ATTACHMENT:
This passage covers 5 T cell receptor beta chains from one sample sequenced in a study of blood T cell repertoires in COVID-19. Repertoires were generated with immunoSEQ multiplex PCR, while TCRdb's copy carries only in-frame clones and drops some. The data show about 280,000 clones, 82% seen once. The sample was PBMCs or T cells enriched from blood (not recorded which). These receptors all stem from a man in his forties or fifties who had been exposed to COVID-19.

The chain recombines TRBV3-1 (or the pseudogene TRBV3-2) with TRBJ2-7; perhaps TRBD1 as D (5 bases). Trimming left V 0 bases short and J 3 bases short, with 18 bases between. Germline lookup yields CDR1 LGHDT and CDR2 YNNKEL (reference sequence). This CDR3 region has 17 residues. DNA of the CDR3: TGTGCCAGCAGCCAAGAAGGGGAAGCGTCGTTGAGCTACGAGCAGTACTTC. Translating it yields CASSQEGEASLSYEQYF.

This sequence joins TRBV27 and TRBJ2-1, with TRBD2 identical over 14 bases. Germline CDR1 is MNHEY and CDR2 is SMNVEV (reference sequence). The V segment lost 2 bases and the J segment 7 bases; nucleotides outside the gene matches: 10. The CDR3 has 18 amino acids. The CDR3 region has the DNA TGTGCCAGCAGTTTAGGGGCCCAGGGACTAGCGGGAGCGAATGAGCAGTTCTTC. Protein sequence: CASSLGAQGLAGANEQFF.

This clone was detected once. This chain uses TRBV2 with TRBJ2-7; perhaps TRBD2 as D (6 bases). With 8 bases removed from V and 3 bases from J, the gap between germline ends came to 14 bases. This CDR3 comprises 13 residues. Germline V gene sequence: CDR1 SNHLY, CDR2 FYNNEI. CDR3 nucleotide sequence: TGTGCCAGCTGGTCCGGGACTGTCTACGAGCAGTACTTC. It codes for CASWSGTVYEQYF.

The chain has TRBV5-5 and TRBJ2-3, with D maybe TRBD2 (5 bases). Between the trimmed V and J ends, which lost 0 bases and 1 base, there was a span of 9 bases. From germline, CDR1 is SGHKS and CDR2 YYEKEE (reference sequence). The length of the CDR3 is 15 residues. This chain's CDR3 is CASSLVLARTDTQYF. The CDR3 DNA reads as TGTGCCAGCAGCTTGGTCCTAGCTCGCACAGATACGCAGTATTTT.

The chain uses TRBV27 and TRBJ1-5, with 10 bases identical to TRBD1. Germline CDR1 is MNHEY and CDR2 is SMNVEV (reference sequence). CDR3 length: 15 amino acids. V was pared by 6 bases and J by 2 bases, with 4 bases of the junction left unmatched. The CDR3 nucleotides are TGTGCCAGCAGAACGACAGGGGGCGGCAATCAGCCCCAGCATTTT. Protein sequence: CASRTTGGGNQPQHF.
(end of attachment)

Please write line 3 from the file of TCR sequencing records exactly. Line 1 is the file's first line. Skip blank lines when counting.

This sequence joins TRBV27 and TRBJ2-1, with TRBD2 identical over 14 bases. Germline CDR1 is MNHEY and CDR2 is SMNVEV (reference sequence). The V segment lost 2 bases and the J segment 7 bases; nucleotides outside the gene matches: 10. The CDR3 has 18 amino acids. The CDR3 region has the DNA TGTGCCAGCAGTTTAGGGGCCCAGGGACTAGCGGGAGCGAATGAGCAGTTCTTC. Protein sequence: CASSLGAQGLAGANEQFF.